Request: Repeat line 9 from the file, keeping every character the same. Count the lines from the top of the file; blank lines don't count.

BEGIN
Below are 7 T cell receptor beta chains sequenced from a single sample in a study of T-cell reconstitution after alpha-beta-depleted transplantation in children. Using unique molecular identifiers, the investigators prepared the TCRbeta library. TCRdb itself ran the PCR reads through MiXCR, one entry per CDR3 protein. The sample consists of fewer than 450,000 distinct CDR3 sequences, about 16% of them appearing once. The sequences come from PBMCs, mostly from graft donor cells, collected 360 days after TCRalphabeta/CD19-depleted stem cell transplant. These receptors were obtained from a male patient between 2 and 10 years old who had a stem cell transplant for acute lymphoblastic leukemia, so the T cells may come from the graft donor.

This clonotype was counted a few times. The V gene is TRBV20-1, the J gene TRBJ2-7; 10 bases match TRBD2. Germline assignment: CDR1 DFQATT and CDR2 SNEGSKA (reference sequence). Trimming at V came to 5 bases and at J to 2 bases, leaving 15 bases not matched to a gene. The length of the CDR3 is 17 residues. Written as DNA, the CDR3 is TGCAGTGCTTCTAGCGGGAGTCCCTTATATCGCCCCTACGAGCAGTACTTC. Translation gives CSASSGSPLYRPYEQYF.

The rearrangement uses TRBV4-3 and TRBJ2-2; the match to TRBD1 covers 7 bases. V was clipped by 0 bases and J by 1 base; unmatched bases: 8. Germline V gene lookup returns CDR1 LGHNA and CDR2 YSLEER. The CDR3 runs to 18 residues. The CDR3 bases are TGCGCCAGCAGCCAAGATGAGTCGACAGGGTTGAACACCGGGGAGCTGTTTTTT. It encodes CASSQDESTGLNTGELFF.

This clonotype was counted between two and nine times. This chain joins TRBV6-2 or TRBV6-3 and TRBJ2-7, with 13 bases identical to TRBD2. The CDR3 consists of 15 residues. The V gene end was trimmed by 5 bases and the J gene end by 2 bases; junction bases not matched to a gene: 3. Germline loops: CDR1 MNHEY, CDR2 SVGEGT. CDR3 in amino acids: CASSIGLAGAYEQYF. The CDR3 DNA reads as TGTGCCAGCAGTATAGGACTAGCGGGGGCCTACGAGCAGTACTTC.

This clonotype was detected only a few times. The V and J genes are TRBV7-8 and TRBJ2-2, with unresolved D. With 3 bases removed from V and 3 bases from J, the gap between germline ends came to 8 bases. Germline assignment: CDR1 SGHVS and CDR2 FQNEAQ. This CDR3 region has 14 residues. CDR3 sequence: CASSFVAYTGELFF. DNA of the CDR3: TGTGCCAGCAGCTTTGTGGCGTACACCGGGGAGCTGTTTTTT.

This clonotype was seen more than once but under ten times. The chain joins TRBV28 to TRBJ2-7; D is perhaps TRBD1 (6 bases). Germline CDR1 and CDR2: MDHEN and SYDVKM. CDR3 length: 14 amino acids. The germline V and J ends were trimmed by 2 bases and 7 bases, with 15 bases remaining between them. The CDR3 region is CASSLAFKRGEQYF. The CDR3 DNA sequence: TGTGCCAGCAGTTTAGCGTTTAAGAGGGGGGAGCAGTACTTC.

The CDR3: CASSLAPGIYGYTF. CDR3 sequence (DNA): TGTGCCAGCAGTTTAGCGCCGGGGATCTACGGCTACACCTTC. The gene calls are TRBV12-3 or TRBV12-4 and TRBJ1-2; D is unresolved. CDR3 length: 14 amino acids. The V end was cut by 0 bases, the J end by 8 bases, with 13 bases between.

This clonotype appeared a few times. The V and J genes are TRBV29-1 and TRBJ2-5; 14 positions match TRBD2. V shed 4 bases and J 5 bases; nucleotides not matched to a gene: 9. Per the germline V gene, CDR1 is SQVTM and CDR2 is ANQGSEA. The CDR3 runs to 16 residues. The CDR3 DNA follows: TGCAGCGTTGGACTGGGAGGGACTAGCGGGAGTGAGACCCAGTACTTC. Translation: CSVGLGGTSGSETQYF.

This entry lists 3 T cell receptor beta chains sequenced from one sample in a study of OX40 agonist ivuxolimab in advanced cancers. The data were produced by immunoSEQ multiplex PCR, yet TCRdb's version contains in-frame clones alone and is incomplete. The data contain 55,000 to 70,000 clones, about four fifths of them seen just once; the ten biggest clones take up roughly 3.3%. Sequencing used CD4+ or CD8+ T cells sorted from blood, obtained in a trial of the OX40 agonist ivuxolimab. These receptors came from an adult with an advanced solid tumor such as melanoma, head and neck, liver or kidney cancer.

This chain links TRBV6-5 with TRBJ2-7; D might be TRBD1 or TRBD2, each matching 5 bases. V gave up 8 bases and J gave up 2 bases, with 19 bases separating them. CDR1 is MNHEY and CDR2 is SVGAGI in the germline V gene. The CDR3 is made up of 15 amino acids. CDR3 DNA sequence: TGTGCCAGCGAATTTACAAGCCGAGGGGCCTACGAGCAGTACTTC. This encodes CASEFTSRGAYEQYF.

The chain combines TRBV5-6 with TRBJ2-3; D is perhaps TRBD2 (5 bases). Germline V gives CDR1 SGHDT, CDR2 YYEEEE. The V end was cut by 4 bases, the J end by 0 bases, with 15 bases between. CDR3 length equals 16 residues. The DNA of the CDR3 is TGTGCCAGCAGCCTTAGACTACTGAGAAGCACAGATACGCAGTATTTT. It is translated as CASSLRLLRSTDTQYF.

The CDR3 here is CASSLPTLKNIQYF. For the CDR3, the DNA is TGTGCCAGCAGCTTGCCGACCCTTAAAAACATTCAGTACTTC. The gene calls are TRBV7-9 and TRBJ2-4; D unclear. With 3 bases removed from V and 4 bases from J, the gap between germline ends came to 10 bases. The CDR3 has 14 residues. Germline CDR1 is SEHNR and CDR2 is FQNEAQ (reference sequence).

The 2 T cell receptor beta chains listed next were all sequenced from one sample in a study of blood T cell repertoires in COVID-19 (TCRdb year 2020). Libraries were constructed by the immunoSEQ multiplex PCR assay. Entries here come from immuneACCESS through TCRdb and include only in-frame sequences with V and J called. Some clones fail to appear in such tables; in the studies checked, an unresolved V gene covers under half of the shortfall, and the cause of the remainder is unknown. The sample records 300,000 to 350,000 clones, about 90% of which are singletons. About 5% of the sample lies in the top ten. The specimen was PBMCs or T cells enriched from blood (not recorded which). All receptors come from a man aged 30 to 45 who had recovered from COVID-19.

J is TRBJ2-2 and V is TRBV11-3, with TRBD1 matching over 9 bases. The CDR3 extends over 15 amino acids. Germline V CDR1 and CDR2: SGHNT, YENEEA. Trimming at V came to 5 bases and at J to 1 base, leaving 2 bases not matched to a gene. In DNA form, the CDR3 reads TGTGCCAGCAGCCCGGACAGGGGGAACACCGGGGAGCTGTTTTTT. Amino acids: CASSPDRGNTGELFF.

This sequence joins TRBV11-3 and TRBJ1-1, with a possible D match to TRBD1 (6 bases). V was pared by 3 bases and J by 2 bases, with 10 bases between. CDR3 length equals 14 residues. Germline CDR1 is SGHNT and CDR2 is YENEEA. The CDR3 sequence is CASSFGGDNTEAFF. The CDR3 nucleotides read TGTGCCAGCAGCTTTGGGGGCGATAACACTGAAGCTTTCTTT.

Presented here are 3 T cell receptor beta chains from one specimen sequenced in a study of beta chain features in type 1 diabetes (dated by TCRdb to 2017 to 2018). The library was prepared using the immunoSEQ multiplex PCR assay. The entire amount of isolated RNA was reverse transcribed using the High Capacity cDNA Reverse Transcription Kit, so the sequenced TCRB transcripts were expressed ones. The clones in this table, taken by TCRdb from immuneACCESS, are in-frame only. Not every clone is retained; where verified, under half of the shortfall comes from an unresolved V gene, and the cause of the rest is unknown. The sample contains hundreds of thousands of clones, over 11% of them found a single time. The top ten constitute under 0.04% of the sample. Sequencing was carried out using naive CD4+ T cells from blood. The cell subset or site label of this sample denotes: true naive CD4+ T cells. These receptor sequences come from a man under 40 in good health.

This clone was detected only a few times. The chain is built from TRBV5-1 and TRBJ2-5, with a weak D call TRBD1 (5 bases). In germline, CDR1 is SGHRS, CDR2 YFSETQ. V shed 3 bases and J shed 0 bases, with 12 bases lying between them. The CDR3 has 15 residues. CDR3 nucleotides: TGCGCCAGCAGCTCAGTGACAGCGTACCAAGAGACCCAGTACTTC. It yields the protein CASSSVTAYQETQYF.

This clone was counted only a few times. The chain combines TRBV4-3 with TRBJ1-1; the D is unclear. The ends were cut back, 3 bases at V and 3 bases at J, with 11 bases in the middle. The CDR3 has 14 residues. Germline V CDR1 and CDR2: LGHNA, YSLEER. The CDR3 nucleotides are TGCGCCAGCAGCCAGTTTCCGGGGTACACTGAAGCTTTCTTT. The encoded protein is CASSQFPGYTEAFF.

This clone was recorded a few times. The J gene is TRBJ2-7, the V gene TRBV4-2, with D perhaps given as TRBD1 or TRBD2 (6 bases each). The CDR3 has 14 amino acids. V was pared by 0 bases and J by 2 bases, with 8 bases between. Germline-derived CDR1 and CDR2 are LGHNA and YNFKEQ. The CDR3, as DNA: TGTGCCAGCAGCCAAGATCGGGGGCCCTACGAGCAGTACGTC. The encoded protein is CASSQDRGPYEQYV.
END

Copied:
This entry lists 3 T cell receptor beta chains sequenced from one sample in a study of OX40 agonist ivuxolimab in advanced cancers. The data were produced by immunoSEQ multiplex PCR, yet TCRdb's version contains in-frame clones alone and is incomplete. The data contain 55,000 to 70,000 clones, about four fifths of them seen just once; the ten biggest clones take up roughly 3.3%. Sequencing used CD4+ or CD8+ T cells sorted from blood, obtained in a trial of the OX40 agonist ivuxolimab. These receptors came from an adult with an advanced solid tumor such as melanoma, head and neck, liver or kidney cancer.